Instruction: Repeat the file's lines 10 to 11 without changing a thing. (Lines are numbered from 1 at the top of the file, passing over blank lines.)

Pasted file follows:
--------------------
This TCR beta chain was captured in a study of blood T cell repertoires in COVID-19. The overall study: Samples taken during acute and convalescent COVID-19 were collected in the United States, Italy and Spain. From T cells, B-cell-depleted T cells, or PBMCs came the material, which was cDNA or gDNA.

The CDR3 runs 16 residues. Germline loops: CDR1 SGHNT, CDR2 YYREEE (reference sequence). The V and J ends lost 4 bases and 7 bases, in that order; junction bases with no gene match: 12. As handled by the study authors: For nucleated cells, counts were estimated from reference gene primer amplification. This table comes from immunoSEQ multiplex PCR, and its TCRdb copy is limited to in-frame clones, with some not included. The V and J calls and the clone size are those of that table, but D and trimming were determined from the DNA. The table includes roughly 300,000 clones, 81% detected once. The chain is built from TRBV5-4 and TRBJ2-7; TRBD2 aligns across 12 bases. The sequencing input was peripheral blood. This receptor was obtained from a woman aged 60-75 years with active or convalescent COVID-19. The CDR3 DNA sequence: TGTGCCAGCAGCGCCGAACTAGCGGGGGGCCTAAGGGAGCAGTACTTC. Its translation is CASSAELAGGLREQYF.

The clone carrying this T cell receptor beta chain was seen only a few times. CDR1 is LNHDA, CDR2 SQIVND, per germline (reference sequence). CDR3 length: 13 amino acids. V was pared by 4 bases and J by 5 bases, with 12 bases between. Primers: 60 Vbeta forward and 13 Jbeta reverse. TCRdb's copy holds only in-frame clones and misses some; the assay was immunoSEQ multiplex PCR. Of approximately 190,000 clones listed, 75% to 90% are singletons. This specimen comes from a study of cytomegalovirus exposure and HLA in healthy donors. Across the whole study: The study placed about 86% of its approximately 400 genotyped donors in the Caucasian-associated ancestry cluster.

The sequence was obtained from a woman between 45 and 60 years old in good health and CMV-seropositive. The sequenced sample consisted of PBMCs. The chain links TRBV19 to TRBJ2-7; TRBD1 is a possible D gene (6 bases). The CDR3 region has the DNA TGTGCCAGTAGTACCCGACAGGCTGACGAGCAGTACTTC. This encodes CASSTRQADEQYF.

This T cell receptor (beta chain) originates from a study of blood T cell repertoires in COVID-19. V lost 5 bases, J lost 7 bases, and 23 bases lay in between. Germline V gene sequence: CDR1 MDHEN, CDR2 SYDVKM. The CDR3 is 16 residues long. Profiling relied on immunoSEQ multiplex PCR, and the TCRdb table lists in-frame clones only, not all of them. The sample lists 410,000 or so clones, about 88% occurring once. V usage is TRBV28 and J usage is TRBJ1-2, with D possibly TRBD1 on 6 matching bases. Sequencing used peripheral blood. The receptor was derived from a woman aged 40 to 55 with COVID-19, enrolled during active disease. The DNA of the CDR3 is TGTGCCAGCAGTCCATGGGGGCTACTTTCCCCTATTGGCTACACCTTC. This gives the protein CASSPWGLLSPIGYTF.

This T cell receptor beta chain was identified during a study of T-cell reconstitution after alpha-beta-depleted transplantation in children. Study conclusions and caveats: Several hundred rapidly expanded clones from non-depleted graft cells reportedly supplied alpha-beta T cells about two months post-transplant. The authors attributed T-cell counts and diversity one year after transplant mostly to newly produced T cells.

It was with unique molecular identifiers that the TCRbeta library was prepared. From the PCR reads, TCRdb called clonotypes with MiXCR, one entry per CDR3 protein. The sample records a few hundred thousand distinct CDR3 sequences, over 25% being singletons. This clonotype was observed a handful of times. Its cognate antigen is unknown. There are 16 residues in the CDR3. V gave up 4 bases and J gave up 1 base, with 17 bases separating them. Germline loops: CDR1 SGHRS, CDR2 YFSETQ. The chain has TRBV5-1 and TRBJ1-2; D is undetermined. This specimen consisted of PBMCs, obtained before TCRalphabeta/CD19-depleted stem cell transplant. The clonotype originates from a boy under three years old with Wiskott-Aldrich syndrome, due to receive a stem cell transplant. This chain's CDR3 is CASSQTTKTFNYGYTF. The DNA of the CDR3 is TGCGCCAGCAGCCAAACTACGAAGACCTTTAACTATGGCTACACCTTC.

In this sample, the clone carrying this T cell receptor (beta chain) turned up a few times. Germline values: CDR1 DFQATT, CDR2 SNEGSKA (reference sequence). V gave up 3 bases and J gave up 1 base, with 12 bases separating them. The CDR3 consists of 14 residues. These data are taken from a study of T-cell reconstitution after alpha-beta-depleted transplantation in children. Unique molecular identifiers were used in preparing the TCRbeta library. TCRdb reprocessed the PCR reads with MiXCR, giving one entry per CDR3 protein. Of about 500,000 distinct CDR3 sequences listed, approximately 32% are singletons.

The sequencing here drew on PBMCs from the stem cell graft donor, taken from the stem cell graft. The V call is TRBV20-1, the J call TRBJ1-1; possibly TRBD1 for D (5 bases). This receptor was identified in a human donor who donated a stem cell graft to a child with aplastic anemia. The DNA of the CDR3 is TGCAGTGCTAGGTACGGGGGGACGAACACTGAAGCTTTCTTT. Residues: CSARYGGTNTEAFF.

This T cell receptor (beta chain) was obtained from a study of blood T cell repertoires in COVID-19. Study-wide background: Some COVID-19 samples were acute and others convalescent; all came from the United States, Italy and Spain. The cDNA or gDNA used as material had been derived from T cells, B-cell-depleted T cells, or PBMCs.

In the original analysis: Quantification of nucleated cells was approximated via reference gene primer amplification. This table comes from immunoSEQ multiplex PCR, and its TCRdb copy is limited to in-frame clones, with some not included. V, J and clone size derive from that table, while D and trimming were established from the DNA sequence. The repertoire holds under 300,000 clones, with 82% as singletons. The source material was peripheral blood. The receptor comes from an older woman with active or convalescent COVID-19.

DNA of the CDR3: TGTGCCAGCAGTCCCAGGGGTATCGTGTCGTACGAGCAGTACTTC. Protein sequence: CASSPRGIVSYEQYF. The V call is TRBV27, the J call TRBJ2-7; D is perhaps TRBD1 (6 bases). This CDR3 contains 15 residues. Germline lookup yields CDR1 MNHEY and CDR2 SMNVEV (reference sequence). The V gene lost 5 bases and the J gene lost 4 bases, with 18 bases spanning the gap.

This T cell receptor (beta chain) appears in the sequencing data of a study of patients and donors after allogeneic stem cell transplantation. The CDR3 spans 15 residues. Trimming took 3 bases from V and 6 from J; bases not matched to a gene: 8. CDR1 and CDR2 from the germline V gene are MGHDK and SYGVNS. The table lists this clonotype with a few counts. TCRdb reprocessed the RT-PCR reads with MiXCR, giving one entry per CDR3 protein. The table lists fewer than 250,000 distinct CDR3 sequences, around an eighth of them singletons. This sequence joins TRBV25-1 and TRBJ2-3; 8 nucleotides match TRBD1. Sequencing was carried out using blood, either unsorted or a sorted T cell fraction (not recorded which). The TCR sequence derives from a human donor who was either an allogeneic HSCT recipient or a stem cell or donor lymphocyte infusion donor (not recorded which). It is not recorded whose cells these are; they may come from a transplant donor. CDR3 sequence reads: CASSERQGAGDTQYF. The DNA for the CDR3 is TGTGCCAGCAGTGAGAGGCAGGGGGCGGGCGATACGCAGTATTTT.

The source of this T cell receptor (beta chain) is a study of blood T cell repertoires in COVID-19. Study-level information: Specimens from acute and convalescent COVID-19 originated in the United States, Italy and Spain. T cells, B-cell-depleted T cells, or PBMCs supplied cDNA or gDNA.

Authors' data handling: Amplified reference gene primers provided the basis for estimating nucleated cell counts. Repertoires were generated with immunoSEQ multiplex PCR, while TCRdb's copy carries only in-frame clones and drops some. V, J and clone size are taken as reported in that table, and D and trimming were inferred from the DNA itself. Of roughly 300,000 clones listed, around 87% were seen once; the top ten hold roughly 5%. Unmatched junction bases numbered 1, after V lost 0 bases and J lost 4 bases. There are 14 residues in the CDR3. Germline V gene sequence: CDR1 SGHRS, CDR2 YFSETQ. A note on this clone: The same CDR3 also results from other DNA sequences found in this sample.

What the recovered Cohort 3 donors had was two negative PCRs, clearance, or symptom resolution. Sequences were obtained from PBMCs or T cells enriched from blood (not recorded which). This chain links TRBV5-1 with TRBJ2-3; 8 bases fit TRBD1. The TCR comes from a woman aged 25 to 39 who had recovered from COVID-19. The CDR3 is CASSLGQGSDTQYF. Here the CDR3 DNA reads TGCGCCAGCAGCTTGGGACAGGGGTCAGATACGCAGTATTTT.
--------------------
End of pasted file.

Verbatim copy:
This T cell receptor (beta chain) was obtained from a study of blood T cell repertoires in COVID-19. Study-wide background: Some COVID-19 samples were acute and others convalescent; all came from the United States, Italy and Spain. The cDNA or gDNA used as material had been derived from T cells, B-cell-depleted T cells, or PBMCs.

In the original analysis: Quantification of nucleated cells was approximated via reference gene primer amplification. This table comes from immunoSEQ multiplex PCR, and its TCRdb copy is limited to in-frame clones, with some not included. V, J and clone size derive from that table, while D and trimming were established from the DNA sequence. The repertoire holds under 300,000 clones, with 82% as singletons. The source material was peripheral blood. The receptor comes from an older woman with active or convalescent COVID-19.